Monday, August 17, 2009

This Does Not Mean What You Think It Means

. Monday, August 17, 2009

All of the actors in health care—from doctors to insurers to pharmaceutical companies—work in a heavily regulated, massively subsidized industry full of structural distortions. They all want to serve patients well. But they also all behave rationally in response to the economic incentives those distortions create. Accidentally, but relentlessly, America has built a health-care system with incentives that inexorably generate terrible and perverse results.

This is a paradigm-shifting argument by a non-expert. Read the whole thing, and keep in mind that this has implications beyond the United States. Another important piece:

To achieve maximum coverage at acceptable cost with acceptable quality, health care will need to become subject to the same forces that have boosted efficiency and value throughout the economy. We will need to reduce, rather than expand, the role of insurance; focus the government’s role exclusively on things that only government can do (protect the poor, cover us against true catastrophe, enforce safety standards, and ensure provider competition); overcome our addiction to Ponzi-scheme financing, hidden subsidies, manipulated prices, and undisclosed results; and rely more on ourselves, the consumers, as the ultimate guarantors of good service, reasonable prices, and sensible trade-offs between health-care spending and spending on all the other good things money can buy.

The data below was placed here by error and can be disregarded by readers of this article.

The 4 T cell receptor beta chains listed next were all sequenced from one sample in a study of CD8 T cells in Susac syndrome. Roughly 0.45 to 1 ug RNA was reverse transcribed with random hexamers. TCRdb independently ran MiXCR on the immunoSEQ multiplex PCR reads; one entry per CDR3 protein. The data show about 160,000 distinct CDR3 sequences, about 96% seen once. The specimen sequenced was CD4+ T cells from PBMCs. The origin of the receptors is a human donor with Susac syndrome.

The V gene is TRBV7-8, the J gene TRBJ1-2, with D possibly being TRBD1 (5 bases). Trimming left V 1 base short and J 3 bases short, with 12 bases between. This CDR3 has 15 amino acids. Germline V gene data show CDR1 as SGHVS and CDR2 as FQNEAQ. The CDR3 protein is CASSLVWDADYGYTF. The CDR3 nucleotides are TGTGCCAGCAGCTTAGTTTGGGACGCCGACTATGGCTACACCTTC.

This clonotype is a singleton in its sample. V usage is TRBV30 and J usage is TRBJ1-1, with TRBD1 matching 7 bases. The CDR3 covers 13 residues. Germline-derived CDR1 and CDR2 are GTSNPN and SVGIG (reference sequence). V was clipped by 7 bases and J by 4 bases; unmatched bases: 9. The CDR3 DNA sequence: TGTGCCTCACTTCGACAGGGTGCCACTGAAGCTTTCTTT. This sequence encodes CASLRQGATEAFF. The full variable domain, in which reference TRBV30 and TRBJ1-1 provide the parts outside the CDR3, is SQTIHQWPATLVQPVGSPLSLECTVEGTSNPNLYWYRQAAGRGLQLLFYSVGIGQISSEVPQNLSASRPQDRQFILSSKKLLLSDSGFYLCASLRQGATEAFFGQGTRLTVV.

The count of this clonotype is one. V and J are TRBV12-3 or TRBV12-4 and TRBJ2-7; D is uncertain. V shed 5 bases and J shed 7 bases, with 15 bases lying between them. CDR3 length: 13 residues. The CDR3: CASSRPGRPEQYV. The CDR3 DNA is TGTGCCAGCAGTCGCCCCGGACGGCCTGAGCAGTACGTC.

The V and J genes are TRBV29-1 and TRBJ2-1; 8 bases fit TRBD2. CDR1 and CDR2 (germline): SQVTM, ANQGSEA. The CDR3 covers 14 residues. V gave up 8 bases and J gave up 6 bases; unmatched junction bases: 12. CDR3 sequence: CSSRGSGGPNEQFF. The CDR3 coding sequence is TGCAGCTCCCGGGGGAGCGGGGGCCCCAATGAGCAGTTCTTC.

No politician is proposing anything like this sort of reform. Why not? Because politicians get elected by insisting that trade-offs do not exist. Of course trade-offs do exist, but you won't win a mandate by saying so. Keep that in mind as you read about the ever-shifting composition of the various health care reform bills being discussed in the Congress.


Emmanuel said...

KW--I would never have guessed that you were a public choice sorta guy ;-)

This Does Not Mean What You Think It Means




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